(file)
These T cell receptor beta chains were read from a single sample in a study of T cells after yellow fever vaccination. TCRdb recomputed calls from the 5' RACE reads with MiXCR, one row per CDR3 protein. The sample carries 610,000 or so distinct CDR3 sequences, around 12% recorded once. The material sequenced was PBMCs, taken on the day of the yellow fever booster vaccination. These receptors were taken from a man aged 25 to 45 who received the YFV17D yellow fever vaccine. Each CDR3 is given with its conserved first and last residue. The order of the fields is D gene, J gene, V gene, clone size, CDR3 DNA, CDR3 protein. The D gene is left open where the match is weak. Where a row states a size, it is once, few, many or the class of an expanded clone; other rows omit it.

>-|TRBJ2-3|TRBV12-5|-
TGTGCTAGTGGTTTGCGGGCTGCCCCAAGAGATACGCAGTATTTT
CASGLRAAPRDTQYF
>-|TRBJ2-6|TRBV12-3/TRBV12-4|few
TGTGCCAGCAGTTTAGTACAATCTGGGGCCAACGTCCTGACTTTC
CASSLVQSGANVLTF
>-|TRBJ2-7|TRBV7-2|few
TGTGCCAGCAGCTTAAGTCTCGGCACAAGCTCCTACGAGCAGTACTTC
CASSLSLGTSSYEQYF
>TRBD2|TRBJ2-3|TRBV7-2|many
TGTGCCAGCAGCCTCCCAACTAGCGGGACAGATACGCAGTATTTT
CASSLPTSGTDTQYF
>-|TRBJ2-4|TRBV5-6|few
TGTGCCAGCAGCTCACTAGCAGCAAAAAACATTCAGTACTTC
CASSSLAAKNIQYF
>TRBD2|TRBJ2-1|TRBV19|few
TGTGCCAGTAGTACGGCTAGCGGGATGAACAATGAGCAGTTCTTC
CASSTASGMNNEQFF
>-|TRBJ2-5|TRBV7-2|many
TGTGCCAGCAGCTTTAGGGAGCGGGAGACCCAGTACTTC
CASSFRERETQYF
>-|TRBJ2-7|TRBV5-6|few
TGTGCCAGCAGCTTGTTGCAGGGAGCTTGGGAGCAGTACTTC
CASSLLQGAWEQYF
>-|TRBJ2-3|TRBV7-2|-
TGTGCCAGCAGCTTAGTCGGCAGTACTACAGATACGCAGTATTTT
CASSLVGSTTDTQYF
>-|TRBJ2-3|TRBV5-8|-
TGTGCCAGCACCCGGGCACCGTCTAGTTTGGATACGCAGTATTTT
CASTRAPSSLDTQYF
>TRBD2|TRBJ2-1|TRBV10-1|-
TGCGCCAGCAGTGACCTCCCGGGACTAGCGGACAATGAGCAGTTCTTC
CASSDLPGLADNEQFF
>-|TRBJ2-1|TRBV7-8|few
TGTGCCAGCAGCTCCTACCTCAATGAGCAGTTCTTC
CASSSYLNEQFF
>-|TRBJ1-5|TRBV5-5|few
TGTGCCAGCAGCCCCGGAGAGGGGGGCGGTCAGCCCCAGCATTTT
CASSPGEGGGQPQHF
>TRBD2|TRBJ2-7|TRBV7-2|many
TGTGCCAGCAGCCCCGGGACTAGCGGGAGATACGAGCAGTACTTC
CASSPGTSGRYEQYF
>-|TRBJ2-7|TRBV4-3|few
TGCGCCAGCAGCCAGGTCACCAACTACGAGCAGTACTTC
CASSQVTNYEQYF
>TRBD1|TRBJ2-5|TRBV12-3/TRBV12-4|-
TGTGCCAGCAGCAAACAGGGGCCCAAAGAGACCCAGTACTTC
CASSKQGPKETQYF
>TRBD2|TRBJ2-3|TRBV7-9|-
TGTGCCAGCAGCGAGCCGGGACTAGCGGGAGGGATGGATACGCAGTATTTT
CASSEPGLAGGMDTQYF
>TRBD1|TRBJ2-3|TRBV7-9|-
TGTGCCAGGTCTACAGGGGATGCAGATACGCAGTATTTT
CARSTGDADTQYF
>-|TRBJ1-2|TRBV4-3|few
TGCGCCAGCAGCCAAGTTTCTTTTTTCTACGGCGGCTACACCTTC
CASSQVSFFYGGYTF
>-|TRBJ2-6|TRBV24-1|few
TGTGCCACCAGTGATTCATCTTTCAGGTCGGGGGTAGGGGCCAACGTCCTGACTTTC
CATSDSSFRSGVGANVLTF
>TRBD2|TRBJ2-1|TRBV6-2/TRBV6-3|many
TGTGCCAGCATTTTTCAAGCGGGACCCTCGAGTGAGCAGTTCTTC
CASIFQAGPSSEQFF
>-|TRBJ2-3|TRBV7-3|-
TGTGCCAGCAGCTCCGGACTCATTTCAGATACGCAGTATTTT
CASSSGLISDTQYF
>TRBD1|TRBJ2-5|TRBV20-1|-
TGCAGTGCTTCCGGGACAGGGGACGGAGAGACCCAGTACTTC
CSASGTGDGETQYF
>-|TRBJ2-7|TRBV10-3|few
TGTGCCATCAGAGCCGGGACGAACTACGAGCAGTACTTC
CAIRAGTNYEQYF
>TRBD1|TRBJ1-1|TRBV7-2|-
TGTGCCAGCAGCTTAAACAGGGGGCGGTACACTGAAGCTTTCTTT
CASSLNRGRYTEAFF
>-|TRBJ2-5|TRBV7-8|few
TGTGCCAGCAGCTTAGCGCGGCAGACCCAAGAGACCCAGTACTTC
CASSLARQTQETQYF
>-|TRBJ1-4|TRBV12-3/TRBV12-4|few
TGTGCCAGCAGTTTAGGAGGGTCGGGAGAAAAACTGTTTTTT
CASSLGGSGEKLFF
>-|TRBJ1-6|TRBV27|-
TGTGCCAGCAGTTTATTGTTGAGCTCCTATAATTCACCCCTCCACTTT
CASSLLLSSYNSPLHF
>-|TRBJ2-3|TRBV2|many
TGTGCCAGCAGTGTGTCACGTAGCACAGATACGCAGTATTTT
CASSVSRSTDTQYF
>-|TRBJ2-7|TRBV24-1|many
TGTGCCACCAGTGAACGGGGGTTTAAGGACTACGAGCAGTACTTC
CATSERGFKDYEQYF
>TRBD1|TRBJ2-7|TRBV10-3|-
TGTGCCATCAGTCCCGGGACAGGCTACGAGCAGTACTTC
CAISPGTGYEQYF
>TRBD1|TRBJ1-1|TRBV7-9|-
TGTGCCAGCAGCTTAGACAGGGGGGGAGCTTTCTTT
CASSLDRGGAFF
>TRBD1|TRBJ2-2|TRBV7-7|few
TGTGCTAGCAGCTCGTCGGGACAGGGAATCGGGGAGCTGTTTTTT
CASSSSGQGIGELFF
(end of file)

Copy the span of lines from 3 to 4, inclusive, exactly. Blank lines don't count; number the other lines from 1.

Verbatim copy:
TGTGCTAGTGGTTTGCGGGCTGCCCCAAGAGATACGCAGTATTTT
CASGLRAAPRDTQYF